The influence of electrostatic interactions and/or acylation on release of charged (“sticky”) agents from biodegradable polymer matrices was systematically characterized. We hypothesized that release of peptides with positive charge would be hindered from negatively charged poly(lactic-co-glycolic acid) (PLGA) microparticles. Thus, we investigated release of peptides with different degrees of positive charge from several PLGA microparticle formulations, with different molecular weights and/or end groups (acid- or ester-terminated). Indeed, release studies revealed distinct inverse correlations between the amount of positive charge on peptides and their release rates from each PLGA microparticle formulation. Furthermore, we examined the case of peptides with net charge that changes from negative to positive within the pH range observed in degrading microparticles. These charge changing peptides displayed counterintuitive release kinetics, initially releasing faster from slower degrading (less acidic) microparticles, and releasing slower from the faster degrading (more acidic) microparticles. Importantly, trends between agent charge and release rates for model peptides also translated to larger, therapeutically relevant proteins and oligonucleotides. The results of these studies may improve future design of controlled release systems for numerous therapeutic biomolecules exhibiting positive charge, ultimately reducing time-consuming and costly trial and error iterations of such formulations. PMID:26085928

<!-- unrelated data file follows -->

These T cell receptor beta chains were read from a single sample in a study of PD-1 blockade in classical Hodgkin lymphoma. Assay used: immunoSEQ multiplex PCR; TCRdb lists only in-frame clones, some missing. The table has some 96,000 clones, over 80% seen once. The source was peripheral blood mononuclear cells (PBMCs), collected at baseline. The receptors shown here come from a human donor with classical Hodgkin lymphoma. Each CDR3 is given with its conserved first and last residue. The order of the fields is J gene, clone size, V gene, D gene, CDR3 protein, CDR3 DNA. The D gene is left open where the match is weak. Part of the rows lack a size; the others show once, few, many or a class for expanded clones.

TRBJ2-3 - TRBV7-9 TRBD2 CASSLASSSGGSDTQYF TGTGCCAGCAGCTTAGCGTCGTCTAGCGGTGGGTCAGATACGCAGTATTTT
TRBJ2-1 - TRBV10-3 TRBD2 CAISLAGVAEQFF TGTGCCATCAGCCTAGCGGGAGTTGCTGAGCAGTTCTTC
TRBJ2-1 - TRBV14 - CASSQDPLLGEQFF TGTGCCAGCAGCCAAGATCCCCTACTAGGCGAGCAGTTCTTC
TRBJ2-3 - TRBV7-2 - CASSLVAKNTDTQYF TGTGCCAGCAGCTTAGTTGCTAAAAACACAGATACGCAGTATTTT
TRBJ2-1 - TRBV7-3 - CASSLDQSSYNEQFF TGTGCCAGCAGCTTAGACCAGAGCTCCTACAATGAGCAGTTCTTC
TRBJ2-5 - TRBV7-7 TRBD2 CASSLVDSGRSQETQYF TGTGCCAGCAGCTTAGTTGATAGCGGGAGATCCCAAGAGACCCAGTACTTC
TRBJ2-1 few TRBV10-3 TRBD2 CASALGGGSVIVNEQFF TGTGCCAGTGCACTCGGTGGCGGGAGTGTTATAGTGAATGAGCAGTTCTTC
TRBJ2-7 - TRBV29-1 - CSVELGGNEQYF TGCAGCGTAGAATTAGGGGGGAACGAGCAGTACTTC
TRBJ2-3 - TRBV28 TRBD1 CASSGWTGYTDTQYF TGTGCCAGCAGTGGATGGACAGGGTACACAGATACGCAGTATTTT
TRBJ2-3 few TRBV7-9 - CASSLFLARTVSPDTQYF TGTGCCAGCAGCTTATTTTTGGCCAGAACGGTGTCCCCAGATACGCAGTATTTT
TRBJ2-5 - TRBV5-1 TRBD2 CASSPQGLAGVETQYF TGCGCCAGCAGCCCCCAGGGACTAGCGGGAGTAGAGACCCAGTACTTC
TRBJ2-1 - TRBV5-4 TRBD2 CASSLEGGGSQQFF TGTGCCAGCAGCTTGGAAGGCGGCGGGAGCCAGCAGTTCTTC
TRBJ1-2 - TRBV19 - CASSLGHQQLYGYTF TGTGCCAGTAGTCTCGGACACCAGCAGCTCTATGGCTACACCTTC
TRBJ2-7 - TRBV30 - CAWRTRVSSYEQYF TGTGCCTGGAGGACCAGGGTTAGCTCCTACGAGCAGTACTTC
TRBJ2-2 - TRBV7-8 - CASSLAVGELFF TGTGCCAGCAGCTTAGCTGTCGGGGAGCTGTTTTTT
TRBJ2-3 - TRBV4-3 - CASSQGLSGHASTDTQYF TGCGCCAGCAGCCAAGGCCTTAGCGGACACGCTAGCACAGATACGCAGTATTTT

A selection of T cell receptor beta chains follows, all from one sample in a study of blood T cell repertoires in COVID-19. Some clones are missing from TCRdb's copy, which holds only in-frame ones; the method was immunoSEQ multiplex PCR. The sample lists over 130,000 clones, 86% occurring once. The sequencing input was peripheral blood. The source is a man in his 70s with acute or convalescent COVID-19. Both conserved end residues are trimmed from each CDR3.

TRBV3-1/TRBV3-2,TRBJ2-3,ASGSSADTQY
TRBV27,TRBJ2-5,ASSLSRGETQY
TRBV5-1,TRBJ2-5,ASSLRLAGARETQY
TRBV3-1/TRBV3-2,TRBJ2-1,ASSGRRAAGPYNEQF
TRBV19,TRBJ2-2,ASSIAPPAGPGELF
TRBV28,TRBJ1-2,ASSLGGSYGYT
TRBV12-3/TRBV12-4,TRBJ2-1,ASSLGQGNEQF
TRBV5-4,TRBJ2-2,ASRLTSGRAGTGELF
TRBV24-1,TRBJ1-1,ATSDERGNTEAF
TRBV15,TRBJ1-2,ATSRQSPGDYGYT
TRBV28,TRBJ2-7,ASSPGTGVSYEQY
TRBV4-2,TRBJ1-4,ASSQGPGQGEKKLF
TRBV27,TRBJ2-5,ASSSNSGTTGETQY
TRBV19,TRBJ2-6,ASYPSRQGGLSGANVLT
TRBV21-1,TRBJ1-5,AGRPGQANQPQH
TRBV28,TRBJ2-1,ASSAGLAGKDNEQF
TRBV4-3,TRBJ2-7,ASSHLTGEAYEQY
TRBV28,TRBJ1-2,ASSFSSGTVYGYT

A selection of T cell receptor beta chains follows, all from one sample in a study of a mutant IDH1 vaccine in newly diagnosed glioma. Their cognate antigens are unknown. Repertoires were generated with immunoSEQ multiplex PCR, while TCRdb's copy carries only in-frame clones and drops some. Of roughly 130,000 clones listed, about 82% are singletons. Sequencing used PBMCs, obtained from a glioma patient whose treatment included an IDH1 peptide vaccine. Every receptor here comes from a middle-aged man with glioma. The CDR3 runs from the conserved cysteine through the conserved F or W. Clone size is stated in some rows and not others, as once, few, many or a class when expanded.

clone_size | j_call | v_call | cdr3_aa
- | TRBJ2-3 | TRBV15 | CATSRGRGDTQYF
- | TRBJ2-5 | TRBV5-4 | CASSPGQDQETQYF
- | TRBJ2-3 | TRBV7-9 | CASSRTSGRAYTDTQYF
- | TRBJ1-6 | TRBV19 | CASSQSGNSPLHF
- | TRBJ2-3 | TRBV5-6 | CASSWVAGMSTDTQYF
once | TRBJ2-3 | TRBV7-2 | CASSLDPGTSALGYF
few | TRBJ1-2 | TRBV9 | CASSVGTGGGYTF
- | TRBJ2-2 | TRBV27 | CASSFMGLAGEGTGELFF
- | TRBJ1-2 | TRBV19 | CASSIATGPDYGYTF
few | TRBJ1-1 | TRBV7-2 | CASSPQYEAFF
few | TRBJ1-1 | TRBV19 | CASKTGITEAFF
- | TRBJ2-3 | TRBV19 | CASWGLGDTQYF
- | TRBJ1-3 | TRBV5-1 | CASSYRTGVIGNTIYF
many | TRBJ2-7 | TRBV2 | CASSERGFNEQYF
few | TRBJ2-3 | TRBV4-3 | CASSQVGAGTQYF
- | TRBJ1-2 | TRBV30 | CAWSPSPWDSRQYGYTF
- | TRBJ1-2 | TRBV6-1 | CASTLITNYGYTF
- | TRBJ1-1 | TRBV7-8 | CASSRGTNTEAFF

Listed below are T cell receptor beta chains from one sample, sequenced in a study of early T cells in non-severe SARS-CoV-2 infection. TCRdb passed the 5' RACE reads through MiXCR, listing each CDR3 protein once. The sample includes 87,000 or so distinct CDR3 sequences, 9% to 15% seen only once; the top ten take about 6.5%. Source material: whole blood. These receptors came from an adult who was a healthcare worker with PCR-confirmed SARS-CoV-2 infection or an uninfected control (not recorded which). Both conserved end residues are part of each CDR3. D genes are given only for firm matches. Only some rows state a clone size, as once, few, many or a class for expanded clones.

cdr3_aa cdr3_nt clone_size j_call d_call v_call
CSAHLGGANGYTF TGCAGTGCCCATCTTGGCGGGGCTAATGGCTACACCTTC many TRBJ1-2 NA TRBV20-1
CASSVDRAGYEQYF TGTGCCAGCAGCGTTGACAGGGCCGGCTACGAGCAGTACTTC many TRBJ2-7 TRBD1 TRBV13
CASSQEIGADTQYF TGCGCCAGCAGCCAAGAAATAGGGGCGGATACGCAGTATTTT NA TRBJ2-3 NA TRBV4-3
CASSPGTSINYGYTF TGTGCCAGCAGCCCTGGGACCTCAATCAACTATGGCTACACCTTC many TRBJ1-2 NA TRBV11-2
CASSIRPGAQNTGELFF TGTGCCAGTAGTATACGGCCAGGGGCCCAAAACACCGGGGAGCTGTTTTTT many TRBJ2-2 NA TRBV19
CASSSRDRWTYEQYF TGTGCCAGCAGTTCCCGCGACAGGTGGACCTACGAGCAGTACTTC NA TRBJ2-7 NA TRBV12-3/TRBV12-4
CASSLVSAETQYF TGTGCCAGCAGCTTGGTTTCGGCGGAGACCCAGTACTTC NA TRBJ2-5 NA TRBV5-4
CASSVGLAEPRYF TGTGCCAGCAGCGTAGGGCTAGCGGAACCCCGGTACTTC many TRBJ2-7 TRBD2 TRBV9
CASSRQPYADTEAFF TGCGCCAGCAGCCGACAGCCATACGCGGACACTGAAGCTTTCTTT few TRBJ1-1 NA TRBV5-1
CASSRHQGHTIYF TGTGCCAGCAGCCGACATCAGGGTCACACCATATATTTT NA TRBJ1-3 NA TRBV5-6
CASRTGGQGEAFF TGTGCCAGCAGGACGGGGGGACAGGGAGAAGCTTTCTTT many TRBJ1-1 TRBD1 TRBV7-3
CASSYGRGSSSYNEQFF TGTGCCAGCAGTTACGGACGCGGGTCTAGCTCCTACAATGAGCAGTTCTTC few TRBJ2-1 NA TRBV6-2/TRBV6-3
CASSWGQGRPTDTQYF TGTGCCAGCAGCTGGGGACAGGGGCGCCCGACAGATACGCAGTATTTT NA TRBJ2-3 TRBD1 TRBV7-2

1. Interpreting impedance spectra of organic photovoltaic cells—Extracting charge transit and recombination rates

    SciTech Connect

    Mullenbach, Tyler K.; Zou, Yunlong; Holmes, Russell J.; Holst, James

    2014-09-28